With the increasing easternisation of the world economy particularly around trade with China, as clearly evident by the BRICs combined GDP being bigger than G7 now, a discourse on alternative currencies for world trade is being opening discussed.
There are also economic sanctions considerations as well but a number of pull and push factors will mean at the mid-August annual Leaders meeting of BRICS Summit Conference, the new BRICS+ currency will announced but not probably be available in the form of paper notes for everyday transactions. It will be a digital currency on a permissioned ledger maintained by a new BRICS+ financial institutions with encrypted message traffic to record payments due or owing by participating parties. Though importantly it is proposed not to be decentralised, as its not maintained on a blockchain and not open to all parties without approval. So clearly a case needs to be made for the adoption fully blockchain technology to BRICs digital currency.
In the traditional financial system, many activities require multiple intermediaries: Banks maintain custody of funds, manage the process of lending and borrowing, and facilitate the transfer and settlement of money between accounts using intrabank and interbank systems. Brokerage services receive and fill orders to buy or sell securities with the help of other institutions that serve as market makers. Credit Suisse and Citadel Securities are some of the market makers that help create liquidity in the market by buying and selling securities within their own accounts.
Decentralised finance known as DeFi provides similar disintermediation services, making most financial activities possible through peer-to-peer networks through blockchain technology. DeFi disintermediation provides financial alternatives to individuals who might not use the traditional banking system. Further, DeFi solutions also offer efficient access to capital and interest earnings while offering privacy, control over custody of funds, and censorship resistance: Blockchain networks do not have a central authority or gatekeeper that prevents anyone from participating in the network, as long as participants follow the network’s rules, or an authority that changes or removes transactions on the network. Because of the immutable nature of blockchains, participants also cannot change or remove transactions. DeFi, in general, offers a new alternative source for financial services. Best example of Defi working for those who do not use the traditional banking system using blockchain technology is remittance flows from migrants from the developed world to the developing world.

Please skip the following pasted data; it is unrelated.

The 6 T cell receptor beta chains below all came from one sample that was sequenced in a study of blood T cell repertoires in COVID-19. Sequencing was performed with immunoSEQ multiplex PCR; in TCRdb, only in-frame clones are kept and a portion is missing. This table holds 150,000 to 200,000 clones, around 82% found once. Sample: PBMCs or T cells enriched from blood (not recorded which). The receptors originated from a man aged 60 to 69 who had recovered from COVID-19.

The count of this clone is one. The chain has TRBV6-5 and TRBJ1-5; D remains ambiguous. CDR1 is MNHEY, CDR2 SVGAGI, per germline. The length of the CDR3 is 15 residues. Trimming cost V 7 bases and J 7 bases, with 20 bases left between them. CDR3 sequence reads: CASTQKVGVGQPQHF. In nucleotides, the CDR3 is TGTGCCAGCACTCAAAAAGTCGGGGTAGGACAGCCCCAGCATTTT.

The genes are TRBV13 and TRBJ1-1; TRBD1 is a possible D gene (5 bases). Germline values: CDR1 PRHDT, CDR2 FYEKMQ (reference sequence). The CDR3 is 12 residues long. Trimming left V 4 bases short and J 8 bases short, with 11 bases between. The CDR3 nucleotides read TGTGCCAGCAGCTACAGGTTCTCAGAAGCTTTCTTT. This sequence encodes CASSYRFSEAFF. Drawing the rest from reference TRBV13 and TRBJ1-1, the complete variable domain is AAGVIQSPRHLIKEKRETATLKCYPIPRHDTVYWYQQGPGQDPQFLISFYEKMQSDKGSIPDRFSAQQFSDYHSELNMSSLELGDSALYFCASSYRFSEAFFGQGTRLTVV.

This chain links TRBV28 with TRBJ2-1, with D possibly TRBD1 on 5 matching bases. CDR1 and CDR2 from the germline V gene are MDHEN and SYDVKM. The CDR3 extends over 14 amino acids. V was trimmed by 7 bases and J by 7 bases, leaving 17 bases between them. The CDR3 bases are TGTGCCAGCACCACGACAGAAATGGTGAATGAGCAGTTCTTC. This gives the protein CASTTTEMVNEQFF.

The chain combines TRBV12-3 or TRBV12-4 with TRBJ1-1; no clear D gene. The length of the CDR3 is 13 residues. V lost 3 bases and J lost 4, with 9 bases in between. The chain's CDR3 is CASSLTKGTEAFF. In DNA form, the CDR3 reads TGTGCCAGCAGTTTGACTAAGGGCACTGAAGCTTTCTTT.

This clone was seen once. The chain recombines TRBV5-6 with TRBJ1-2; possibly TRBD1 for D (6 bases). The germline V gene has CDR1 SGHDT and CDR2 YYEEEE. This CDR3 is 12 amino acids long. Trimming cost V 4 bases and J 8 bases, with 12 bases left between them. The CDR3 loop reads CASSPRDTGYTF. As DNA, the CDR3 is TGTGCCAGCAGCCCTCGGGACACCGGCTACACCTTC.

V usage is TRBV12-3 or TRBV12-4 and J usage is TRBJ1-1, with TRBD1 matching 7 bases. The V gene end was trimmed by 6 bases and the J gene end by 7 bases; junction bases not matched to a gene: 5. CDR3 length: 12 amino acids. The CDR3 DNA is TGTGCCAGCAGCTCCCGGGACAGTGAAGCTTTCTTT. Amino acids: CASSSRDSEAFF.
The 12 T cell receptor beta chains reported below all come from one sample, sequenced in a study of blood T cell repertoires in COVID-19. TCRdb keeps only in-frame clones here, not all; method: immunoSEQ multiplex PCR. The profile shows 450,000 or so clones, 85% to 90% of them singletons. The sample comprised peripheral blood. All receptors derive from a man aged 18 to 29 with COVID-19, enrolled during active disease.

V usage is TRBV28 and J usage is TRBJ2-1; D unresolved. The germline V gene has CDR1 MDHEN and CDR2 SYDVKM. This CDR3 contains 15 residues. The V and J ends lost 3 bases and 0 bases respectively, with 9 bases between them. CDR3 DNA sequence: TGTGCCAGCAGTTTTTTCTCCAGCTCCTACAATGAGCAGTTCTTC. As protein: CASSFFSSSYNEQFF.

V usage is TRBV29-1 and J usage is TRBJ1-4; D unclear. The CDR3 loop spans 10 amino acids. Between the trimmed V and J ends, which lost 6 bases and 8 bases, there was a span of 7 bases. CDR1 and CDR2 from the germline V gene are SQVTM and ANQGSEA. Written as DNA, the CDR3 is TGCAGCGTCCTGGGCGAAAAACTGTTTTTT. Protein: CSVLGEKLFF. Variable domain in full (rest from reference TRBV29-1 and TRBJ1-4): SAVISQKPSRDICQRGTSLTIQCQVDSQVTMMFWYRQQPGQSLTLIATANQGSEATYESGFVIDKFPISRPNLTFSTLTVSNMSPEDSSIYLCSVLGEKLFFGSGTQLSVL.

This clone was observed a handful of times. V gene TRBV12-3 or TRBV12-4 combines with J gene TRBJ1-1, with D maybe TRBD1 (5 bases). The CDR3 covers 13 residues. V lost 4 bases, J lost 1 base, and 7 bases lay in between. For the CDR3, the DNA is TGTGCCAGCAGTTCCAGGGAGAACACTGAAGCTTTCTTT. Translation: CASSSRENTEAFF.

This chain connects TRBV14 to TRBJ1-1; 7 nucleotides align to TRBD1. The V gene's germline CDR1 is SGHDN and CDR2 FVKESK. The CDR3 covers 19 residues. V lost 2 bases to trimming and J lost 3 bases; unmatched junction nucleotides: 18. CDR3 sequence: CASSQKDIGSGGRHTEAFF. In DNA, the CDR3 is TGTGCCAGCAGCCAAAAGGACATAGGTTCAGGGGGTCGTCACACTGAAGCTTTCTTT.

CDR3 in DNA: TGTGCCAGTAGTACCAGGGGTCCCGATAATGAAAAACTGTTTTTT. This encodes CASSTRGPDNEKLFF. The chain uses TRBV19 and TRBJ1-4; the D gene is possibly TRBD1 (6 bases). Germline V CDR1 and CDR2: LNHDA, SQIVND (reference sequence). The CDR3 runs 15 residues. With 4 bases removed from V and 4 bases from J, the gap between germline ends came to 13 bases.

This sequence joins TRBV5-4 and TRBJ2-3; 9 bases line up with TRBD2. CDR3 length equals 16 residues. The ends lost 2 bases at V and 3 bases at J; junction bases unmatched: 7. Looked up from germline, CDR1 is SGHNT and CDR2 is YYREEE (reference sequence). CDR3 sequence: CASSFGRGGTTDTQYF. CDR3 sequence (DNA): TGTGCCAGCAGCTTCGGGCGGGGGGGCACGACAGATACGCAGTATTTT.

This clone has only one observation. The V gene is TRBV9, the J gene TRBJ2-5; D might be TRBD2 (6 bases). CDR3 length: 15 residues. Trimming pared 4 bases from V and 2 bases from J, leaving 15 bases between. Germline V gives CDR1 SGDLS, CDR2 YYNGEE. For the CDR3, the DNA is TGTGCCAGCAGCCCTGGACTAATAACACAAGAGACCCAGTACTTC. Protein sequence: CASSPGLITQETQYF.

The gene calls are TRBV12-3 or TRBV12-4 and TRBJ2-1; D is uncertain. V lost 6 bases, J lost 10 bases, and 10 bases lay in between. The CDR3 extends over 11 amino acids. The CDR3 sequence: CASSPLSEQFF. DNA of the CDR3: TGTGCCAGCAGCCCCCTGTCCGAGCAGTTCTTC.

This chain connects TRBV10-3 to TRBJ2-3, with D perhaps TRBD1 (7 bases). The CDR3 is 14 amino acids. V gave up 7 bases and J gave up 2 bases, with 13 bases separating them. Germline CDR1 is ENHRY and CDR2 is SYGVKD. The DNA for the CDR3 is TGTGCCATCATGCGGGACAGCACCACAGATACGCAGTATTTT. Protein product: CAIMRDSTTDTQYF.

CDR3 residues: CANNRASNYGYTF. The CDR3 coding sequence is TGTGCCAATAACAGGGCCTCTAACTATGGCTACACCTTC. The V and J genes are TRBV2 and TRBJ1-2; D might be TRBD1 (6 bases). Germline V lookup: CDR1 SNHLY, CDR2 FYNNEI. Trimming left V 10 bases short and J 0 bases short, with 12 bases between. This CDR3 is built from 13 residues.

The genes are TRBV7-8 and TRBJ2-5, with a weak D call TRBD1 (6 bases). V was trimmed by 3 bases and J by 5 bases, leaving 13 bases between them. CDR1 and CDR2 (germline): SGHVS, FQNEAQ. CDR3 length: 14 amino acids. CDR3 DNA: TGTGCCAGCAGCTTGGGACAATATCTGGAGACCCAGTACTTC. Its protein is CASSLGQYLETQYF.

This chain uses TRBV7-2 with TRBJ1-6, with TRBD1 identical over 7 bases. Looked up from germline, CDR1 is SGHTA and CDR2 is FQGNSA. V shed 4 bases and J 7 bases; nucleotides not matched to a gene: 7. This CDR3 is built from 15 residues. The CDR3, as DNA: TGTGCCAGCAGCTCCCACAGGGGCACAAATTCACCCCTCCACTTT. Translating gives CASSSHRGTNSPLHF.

Blockchain-based remittance services provide a novel and inventive method of sending and receiving funds across borders. They provide various advantages over traditional remittance services, such as faster and more secure payment processing, lower transaction fees, and enhanced transparency and accountability. As a result fintech industries have moved into this global market, with recent for example Coinbase partnering with remittance company Remitly to let crypto recipients in Mexico cash out digital currencies at over 37,000 retail stores. Coinbase will charge a minimal fee that is cheaper than traditional cross-border payment solutions. So as blockchain technology evolves and matures, we should expect to see increased use and innovation in this critical field.
Furthermore Web 3.0, the next evolution of the internet and distributed networks, plays an important role in DeFi. Whereas Web 2.0 is dominated by a handful of organisations, such as Google and Facebook, that act as intermediaries, Web 3.0 enables users to interact via peer-to-peer networks. Additionally, while major players in Web 2.0 offer their services in exchange for ownership of users’ personal data, which they can then sell, DeFi exchanges allow participants to maintain ownership of their personal data. Data ownership provides individuals control over how their personal data is used or not used by outside parties.